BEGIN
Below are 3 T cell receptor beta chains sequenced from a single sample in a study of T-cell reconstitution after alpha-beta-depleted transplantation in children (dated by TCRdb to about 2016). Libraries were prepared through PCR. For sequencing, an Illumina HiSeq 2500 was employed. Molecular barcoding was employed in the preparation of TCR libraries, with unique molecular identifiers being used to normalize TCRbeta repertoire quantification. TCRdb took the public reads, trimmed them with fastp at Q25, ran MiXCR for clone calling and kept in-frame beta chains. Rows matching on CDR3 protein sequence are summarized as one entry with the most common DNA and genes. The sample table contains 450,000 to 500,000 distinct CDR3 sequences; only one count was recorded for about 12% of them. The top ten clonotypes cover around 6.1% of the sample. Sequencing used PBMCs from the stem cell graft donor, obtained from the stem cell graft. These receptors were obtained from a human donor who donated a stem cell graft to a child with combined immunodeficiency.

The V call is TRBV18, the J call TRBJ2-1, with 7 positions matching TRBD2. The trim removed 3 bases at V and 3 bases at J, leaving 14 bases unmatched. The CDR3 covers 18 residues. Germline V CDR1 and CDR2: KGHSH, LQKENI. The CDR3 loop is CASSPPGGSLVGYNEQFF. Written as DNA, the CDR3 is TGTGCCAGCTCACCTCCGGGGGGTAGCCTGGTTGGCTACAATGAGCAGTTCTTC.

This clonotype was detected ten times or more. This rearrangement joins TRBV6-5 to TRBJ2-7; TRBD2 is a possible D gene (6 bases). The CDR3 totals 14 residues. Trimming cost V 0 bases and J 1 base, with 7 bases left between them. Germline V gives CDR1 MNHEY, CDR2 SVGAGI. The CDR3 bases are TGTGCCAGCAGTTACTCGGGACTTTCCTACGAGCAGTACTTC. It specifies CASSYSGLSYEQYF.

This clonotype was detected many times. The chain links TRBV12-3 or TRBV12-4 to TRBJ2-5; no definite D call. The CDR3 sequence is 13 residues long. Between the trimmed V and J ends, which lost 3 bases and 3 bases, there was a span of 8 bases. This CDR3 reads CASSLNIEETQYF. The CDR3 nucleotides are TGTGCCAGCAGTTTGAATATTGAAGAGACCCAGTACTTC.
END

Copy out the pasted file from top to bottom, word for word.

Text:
Below are 3 T cell receptor beta chains sequenced from a single sample in a study of T-cell reconstitution after alpha-beta-depleted transplantation in children (dated by TCRdb to about 2016). Libraries were prepared through PCR. For sequencing, an Illumina HiSeq 2500 was employed. Molecular barcoding was employed in the preparation of TCR libraries, with unique molecular identifiers being used to normalize TCRbeta repertoire quantification. TCRdb took the public reads, trimmed them with fastp at Q25, ran MiXCR for clone calling and kept in-frame beta chains. Rows matching on CDR3 protein sequence are summarized as one entry with the most common DNA and genes. The sample table contains 450,000 to 500,000 distinct CDR3 sequences; only one count was recorded for about 12% of them. The top ten clonotypes cover around 6.1% of the sample. Sequencing used PBMCs from the stem cell graft donor, obtained from the stem cell graft. These receptors were obtained from a human donor who donated a stem cell graft to a child with combined immunodeficiency.

The V call is TRBV18, the J call TRBJ2-1, with 7 positions matching TRBD2. The trim removed 3 bases at V and 3 bases at J, leaving 14 bases unmatched. The CDR3 covers 18 residues. Germline V CDR1 and CDR2: KGHSH, LQKENI. The CDR3 loop is CASSPPGGSLVGYNEQFF. Written as DNA, the CDR3 is TGTGCCAGCTCACCTCCGGGGGGTAGCCTGGTTGGCTACAATGAGCAGTTCTTC.

This clonotype was detected ten times or more. This rearrangement joins TRBV6-5 to TRBJ2-7; TRBD2 is a possible D gene (6 bases). The CDR3 totals 14 residues. Trimming cost V 0 bases and J 1 base, with 7 bases left between them. Germline V gives CDR1 MNHEY, CDR2 SVGAGI. The CDR3 bases are TGTGCCAGCAGTTACTCGGGACTTTCCTACGAGCAGTACTTC. It specifies CASSYSGLSYEQYF.

This clonotype was detected many times. The chain links TRBV12-3 or TRBV12-4 to TRBJ2-5; no definite D call. The CDR3 sequence is 13 residues long. Between the trimmed V and J ends, which lost 3 bases and 3 bases, there was a span of 8 bases. This CDR3 reads CASSLNIEETQYF. The CDR3 nucleotides are TGTGCCAGCAGTTTGAATATTGAAGAGACCCAGTACTTC.